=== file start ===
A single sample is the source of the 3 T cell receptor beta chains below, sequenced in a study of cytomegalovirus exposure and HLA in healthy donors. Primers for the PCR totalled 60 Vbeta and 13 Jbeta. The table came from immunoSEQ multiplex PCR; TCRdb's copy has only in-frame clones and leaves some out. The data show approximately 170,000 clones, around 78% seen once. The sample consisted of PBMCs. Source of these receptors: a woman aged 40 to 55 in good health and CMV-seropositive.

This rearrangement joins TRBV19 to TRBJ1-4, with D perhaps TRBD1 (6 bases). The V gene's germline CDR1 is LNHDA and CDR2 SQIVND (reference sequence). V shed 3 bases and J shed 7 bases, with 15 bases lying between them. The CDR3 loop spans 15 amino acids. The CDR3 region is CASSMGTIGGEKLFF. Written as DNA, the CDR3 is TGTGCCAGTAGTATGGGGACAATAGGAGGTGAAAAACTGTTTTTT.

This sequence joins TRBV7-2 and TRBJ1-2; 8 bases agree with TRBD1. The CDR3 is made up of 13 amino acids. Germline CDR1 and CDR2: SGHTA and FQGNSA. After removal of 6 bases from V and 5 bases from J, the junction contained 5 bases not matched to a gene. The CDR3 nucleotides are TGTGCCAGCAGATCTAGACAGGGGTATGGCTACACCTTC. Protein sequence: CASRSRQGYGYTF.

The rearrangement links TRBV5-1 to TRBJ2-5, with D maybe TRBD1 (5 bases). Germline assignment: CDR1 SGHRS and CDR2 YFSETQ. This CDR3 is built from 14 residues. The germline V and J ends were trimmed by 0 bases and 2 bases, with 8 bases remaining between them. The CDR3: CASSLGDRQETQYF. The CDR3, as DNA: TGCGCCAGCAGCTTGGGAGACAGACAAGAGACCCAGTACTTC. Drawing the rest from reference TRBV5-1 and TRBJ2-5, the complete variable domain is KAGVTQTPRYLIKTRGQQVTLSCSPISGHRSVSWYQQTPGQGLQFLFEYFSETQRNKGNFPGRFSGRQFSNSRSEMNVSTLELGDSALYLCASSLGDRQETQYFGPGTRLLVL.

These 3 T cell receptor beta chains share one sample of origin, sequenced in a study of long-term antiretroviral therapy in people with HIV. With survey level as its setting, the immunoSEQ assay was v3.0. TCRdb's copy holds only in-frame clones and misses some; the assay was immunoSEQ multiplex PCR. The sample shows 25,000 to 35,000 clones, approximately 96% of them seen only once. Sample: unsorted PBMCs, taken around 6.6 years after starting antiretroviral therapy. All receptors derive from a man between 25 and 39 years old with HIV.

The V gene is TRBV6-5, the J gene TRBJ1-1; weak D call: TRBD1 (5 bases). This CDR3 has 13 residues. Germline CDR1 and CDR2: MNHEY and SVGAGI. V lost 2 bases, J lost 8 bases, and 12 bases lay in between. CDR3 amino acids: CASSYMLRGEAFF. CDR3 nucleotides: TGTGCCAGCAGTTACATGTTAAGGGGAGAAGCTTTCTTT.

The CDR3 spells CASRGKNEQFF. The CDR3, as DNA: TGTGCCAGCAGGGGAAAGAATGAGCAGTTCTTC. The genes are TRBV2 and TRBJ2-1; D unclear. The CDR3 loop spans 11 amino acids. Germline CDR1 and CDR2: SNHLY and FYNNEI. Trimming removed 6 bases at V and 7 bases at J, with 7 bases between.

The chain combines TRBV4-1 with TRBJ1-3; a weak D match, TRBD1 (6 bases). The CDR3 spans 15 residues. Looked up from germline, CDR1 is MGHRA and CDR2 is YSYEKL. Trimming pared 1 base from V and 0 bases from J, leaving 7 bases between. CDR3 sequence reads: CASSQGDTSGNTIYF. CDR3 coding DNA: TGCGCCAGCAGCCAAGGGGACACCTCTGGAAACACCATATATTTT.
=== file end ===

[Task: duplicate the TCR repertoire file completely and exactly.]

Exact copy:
A single sample is the source of the 3 T cell receptor beta chains below, sequenced in a study of cytomegalovirus exposure and HLA in healthy donors. Primers for the PCR totalled 60 Vbeta and 13 Jbeta. The table came from immunoSEQ multiplex PCR; TCRdb's copy has only in-frame clones and leaves some out. The data show approximately 170,000 clones, around 78% seen once. The sample consisted of PBMCs. Source of these receptors: a woman aged 40 to 55 in good health and CMV-seropositive.

This rearrangement joins TRBV19 to TRBJ1-4, with D perhaps TRBD1 (6 bases). The V gene's germline CDR1 is LNHDA and CDR2 SQIVND (reference sequence). V shed 3 bases and J shed 7 bases, with 15 bases lying between them. The CDR3 loop spans 15 amino acids. The CDR3 region is CASSMGTIGGEKLFF. Written as DNA, the CDR3 is TGTGCCAGTAGTATGGGGACAATAGGAGGTGAAAAACTGTTTTTT.

This sequence joins TRBV7-2 and TRBJ1-2; 8 bases agree with TRBD1. The CDR3 is made up of 13 amino acids. Germline CDR1 and CDR2: SGHTA and FQGNSA. After removal of 6 bases from V and 5 bases from J, the junction contained 5 bases not matched to a gene. The CDR3 nucleotides are TGTGCCAGCAGATCTAGACAGGGGTATGGCTACACCTTC. Protein sequence: CASRSRQGYGYTF.

The rearrangement links TRBV5-1 to TRBJ2-5, with D maybe TRBD1 (5 bases). Germline assignment: CDR1 SGHRS and CDR2 YFSETQ. This CDR3 is built from 14 residues. The germline V and J ends were trimmed by 0 bases and 2 bases, with 8 bases remaining between them. The CDR3: CASSLGDRQETQYF. The CDR3, as DNA: TGCGCCAGCAGCTTGGGAGACAGACAAGAGACCCAGTACTTC. Drawing the rest from reference TRBV5-1 and TRBJ2-5, the complete variable domain is KAGVTQTPRYLIKTRGQQVTLSCSPISGHRSVSWYQQTPGQGLQFLFEYFSETQRNKGNFPGRFSGRQFSNSRSEMNVSTLELGDSALYLCASSLGDRQETQYFGPGTRLLVL.

These 3 T cell receptor beta chains share one sample of origin, sequenced in a study of long-term antiretroviral therapy in people with HIV. With survey level as its setting, the immunoSEQ assay was v3.0. TCRdb's copy holds only in-frame clones and misses some; the assay was immunoSEQ multiplex PCR. The sample shows 25,000 to 35,000 clones, approximately 96% of them seen only once. Sample: unsorted PBMCs, taken around 6.6 years after starting antiretroviral therapy. All receptors derive from a man between 25 and 39 years old with HIV.

The V gene is TRBV6-5, the J gene TRBJ1-1; weak D call: TRBD1 (5 bases). This CDR3 has 13 residues. Germline CDR1 and CDR2: MNHEY and SVGAGI. V lost 2 bases, J lost 8 bases, and 12 bases lay in between. CDR3 amino acids: CASSYMLRGEAFF. CDR3 nucleotides: TGTGCCAGCAGTTACATGTTAAGGGGAGAAGCTTTCTTT.

The CDR3 spells CASRGKNEQFF. The CDR3, as DNA: TGTGCCAGCAGGGGAAAGAATGAGCAGTTCTTC. The genes are TRBV2 and TRBJ2-1; D unclear. The CDR3 loop spans 11 amino acids. Germline CDR1 and CDR2: SNHLY and FYNNEI. Trimming removed 6 bases at V and 7 bases at J, with 7 bases between.

The chain combines TRBV4-1 with TRBJ1-3; a weak D match, TRBD1 (6 bases). The CDR3 spans 15 residues. Looked up from germline, CDR1 is MGHRA and CDR2 is YSYEKL. Trimming pared 1 base from V and 0 bases from J, leaving 7 bases between. CDR3 sequence reads: CASSQGDTSGNTIYF. CDR3 coding DNA: TGCGCCAGCAGCCAAGGGGACACCTCTGGAAACACCATATATTTT.